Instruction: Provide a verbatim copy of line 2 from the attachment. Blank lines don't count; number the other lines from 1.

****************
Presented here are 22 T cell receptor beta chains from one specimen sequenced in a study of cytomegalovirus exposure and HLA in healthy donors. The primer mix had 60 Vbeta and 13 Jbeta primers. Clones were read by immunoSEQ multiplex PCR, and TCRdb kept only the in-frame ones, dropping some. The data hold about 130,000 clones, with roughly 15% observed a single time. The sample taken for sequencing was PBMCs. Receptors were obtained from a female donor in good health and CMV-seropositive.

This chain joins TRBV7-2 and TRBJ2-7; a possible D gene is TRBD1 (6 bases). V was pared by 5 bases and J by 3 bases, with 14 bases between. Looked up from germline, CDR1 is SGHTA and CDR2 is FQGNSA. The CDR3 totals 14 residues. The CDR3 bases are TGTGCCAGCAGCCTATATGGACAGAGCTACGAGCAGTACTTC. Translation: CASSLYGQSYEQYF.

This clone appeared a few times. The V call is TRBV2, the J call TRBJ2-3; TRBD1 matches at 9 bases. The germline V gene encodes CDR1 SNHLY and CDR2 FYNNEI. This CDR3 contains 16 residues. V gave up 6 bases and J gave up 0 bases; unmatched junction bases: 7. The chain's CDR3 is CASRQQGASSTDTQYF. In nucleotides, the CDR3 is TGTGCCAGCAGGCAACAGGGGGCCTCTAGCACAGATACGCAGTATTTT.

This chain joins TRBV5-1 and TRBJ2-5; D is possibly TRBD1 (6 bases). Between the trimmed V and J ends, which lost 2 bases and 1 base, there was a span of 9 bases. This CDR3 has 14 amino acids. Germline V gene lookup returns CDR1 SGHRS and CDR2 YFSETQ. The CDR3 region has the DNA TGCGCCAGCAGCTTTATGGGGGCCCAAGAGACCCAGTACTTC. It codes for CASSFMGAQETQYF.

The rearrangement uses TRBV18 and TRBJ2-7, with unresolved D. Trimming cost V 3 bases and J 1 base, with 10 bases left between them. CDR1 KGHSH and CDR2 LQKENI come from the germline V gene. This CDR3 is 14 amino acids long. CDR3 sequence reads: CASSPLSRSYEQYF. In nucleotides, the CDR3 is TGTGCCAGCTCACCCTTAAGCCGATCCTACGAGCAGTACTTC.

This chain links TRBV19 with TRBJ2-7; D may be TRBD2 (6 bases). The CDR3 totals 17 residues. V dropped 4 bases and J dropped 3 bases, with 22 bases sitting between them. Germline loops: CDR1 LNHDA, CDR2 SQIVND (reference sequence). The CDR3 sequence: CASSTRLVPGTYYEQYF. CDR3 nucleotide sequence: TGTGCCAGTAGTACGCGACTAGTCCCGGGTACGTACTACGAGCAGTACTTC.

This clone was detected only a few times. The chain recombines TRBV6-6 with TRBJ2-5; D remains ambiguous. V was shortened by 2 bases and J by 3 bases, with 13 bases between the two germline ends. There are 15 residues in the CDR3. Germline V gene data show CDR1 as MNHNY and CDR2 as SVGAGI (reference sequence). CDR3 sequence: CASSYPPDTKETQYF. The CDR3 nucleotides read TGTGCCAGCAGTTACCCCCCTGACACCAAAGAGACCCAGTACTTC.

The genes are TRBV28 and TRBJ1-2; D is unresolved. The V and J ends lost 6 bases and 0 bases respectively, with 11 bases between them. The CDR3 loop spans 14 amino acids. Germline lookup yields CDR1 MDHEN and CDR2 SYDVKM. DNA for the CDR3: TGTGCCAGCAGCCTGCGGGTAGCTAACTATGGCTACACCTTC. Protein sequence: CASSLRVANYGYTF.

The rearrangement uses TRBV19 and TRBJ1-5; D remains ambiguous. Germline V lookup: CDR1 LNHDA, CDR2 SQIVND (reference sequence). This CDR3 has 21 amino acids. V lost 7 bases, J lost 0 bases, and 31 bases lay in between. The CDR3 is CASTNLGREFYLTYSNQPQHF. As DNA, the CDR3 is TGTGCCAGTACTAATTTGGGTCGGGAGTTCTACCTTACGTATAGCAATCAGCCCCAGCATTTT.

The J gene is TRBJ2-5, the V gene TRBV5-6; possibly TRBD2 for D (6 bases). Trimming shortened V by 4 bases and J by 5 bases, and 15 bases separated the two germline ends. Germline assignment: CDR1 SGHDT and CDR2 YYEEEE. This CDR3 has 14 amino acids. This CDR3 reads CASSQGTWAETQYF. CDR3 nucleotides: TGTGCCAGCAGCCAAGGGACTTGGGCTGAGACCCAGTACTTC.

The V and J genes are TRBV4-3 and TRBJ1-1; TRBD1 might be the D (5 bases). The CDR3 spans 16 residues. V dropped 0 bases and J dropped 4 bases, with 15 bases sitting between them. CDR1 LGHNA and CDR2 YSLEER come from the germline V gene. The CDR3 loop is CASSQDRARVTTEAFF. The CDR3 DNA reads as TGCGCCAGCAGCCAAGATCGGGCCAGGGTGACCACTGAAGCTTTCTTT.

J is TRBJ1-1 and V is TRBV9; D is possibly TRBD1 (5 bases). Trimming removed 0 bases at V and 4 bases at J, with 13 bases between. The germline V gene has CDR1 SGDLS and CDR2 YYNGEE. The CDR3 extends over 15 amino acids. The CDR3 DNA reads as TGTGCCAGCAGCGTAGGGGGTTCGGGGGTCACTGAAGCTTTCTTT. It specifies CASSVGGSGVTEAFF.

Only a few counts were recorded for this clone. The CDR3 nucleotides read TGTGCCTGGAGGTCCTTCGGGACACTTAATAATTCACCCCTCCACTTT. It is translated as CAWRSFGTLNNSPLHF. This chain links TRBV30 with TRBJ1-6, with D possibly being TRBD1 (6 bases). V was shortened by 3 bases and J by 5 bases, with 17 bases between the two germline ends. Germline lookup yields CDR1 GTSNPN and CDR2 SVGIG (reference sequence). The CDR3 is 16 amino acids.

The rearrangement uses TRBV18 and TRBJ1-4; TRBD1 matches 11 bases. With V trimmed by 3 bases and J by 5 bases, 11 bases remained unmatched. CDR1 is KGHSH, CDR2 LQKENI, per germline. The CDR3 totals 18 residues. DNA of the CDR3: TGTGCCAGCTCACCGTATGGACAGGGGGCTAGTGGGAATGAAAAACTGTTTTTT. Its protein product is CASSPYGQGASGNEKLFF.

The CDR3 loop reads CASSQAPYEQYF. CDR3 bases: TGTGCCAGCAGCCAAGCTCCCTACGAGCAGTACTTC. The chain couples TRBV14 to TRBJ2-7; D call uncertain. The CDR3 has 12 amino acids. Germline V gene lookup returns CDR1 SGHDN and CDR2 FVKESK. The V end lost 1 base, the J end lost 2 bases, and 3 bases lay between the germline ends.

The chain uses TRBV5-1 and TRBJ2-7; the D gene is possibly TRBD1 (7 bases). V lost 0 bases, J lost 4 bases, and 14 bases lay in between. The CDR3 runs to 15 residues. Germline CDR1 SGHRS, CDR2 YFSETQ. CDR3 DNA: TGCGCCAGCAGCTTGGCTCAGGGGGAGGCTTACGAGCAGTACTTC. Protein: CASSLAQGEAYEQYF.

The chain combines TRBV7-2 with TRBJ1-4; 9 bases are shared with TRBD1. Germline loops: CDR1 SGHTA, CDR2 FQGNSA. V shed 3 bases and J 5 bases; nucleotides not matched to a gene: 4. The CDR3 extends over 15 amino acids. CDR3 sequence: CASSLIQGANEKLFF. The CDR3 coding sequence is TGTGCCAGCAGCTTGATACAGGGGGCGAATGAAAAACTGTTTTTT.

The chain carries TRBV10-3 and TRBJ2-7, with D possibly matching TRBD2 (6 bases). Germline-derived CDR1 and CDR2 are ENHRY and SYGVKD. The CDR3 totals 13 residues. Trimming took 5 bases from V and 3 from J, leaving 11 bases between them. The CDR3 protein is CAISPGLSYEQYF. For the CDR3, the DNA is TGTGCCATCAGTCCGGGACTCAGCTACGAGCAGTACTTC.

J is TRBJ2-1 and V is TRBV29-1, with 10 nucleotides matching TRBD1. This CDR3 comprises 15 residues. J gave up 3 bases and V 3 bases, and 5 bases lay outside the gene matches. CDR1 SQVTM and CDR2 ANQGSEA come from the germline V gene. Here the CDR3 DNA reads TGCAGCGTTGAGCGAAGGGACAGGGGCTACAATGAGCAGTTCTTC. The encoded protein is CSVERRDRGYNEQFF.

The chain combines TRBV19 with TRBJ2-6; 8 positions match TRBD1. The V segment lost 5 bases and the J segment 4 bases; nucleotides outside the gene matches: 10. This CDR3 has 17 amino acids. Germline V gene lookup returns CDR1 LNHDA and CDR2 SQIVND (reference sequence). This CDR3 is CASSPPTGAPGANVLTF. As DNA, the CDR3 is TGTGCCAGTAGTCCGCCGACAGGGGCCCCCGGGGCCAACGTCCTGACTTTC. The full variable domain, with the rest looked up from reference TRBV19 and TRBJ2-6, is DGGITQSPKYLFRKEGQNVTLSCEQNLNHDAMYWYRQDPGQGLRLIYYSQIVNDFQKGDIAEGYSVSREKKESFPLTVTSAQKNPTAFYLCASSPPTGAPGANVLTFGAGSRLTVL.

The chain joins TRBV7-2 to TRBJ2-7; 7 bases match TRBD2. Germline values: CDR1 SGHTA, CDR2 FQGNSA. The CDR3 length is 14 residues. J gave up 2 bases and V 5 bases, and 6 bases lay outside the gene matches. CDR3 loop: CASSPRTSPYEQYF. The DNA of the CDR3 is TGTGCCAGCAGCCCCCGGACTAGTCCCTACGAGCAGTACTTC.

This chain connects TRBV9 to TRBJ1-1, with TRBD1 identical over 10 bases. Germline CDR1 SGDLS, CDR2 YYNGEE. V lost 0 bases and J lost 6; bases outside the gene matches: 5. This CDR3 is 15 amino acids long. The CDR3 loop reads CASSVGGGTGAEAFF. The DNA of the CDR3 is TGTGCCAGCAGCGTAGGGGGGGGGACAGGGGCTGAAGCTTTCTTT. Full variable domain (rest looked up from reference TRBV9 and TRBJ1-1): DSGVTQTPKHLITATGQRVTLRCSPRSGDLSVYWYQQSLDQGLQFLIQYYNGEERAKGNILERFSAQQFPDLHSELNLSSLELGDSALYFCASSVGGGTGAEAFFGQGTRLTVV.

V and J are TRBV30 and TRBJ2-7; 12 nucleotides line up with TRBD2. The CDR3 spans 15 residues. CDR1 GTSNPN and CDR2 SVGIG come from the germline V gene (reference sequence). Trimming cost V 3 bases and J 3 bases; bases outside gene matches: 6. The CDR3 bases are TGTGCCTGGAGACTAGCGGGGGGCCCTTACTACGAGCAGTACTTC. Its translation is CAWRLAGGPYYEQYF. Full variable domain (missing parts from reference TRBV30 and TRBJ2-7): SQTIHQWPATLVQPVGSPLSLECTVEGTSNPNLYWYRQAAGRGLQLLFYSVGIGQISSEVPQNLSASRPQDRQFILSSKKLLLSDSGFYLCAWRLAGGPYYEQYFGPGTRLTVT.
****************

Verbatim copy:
This chain joins TRBV7-2 and TRBJ2-7; a possible D gene is TRBD1 (6 bases). V was pared by 5 bases and J by 3 bases, with 14 bases between. Looked up from germline, CDR1 is SGHTA and CDR2 is FQGNSA. The CDR3 totals 14 residues. The CDR3 bases are TGTGCCAGCAGCCTATATGGACAGAGCTACGAGCAGTACTTC. Translation: CASSLYGQSYEQYF.